World champion ballroom dancer in Fort Wayne didn’t let cancer stop him

For Christopher Spalding of Fort Wayne, a world champion ballroom dancer, a brain tumor could have been devastating to his life and livelihood.

On April 28, 2020, scans revealed that he had a brain tumor larger than his fist. At one point, Spalding was told he would never be able to walk or talk again.

Today he is back to dancing on the competitive stage.

“Before my cancer diagnosis, I lived a pretty healthy and happy life,” says Spalding. “My wife (Kelly) and I own the Fort Wayne Ballroom Company, so we are living the dream of being able to work together every day and do what we love.”

That all changed when, after several months of headaches, Spalding had a stroke at home. Kelly took him to the emergency room at Parkview Regional Medical Center, where he learned he had a fairly large tumor.

His first thoughts were on how he could afford care.

“My wife and I, as small business owners, had lost the ability to purchase insurance,” says Spalding. “That first night in the ER I was in a pretty dark place because all I could think of was what it was going to mean for my wife and I.”
The next morning, while Spalding was still in the hospital, he received a call from the Parkview financial aid team. They saw that he had been admitted without insurance and wanted to help.

“They said to me, ‘We want you to know that you don’t have to worry about the money right now,’ he says. “You have to worry about improving yourself. ” Chris Spalding says Parkview saved his life twice, helping him overcome and recover from cancer.

The team quickly discovered that Spalding had qualified for Medicaid, which he hadn’t realized before was an option. He was enrolled within days, which provided him and his wife with incredible relief, allowing them to focus on his treatment and recovery.

Due to the size of his tumor, Spalding was referred to IU Health in Indianapolis for surgery. They removed 90% of his tumor and a biopsy confirmed Chris had grade 3 glioma, a rapidly growing cancer that would require aggressive treatment. He was sent to Chicago for six weeks of proton radiation and chemotherapy.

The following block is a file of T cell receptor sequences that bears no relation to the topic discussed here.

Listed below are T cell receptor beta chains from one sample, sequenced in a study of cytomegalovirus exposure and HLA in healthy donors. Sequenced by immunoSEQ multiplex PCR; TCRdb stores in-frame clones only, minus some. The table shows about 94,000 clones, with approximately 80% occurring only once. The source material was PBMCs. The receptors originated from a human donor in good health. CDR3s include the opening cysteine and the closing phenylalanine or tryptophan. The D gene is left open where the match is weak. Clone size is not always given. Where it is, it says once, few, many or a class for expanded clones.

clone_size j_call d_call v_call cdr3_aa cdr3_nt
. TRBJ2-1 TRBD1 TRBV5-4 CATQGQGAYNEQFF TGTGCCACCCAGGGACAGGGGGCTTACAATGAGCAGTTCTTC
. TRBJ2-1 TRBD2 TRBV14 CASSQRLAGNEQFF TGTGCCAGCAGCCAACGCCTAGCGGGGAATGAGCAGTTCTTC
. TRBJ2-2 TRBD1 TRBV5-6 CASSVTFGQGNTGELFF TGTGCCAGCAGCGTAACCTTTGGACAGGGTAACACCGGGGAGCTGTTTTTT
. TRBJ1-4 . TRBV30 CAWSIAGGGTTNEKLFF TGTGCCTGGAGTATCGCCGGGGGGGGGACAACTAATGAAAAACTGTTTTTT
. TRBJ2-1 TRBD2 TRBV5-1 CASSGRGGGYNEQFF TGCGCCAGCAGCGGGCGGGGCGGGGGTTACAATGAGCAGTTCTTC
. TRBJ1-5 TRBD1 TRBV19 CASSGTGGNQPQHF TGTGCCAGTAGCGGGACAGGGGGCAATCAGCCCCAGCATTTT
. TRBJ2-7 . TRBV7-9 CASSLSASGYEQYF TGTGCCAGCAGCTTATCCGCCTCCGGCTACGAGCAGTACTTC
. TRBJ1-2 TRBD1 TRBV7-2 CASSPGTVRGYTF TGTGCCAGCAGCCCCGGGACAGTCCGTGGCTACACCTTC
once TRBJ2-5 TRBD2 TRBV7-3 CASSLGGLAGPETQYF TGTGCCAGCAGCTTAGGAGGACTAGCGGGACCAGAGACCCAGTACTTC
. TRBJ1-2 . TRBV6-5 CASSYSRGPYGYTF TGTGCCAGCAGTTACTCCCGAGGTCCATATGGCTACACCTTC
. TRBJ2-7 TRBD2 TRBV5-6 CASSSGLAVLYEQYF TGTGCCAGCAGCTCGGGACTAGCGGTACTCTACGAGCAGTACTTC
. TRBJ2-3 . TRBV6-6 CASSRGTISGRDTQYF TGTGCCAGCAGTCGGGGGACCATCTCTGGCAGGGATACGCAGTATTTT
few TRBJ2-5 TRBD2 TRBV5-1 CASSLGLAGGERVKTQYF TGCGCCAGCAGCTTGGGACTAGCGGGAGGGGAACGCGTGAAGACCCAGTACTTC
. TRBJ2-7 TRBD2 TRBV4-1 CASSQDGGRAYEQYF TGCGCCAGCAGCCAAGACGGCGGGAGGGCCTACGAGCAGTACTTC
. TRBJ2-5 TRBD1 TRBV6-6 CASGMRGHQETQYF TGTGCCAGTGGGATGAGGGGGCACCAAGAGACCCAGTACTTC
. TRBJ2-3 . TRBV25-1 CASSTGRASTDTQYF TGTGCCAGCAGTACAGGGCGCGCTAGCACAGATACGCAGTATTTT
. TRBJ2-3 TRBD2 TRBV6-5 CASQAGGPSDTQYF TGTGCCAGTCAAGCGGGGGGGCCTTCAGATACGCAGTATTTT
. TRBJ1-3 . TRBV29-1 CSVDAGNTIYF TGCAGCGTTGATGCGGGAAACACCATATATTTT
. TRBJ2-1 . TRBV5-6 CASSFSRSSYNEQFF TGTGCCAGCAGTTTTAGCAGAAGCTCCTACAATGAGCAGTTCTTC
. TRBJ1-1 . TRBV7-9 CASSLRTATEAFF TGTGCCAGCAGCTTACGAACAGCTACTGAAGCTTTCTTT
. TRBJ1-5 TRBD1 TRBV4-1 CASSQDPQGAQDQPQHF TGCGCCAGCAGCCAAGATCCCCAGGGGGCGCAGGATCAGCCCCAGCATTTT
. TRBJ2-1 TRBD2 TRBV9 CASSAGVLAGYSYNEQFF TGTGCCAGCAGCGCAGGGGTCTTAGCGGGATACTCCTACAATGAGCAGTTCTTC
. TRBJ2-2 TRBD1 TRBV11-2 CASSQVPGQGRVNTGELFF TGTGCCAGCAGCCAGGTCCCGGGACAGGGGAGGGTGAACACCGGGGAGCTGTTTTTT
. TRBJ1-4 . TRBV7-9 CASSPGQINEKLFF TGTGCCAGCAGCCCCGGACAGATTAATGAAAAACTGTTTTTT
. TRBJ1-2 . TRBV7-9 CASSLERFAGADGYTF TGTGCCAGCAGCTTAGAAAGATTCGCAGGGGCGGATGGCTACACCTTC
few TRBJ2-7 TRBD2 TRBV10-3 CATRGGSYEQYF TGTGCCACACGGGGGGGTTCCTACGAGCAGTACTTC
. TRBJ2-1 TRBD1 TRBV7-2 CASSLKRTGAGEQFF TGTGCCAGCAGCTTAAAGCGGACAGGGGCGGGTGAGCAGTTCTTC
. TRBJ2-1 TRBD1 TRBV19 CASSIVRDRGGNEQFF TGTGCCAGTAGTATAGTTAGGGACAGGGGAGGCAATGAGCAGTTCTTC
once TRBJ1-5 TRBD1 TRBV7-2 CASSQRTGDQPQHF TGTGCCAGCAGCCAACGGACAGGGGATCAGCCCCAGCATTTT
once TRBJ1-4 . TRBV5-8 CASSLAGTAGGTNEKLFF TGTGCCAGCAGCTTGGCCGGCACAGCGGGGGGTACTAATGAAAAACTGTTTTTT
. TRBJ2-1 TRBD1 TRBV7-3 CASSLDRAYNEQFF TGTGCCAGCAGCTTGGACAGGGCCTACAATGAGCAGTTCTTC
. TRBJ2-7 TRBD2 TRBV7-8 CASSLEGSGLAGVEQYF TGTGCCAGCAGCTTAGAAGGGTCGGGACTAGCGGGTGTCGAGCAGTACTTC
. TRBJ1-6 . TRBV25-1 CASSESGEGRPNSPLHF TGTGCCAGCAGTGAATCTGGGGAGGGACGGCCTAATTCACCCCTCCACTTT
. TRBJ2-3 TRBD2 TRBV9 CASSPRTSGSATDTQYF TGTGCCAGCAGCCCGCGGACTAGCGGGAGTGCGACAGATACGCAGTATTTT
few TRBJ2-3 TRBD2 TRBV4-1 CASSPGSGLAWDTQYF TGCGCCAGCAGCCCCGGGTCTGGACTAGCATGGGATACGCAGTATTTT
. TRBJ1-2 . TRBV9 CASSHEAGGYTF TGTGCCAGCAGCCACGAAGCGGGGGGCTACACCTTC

Eventually, Spalding came home and returned to Parkview for his occupational therapy, physiotherapy and speech therapy. His therapists were amazed at his progress and determination.

In December, he was able to dance for a fundraiser at the Embassy Theater. And in March, he returned to the competitive scene.

Today, Spalding continues to receive services from the Parkview Cancer Institute Survival Clinic, which helps guide patients through the physical, mental and emotional aspects of life after diagnosis.

“I got to talk to them about how I was feeling medically and physically,” says Spalding. “But then, too, I got to talk to them about how I was doing emotionally and psychologically. And they talked to my wife and helped her cope with the things she was feeling…. They looked at what I needed, they looked at what my life was, and they built such a specialized program for me, so I say Parkview saved my life twice, and they got me returned to life.

In addition to coming back on stage, Spalding is training for his first Ironman Triathlon. He wants to use his new life to inspire others and help his fellow cancer fighters see that they can defy the odds.

To learn more about Spalding’s history, watch this video.

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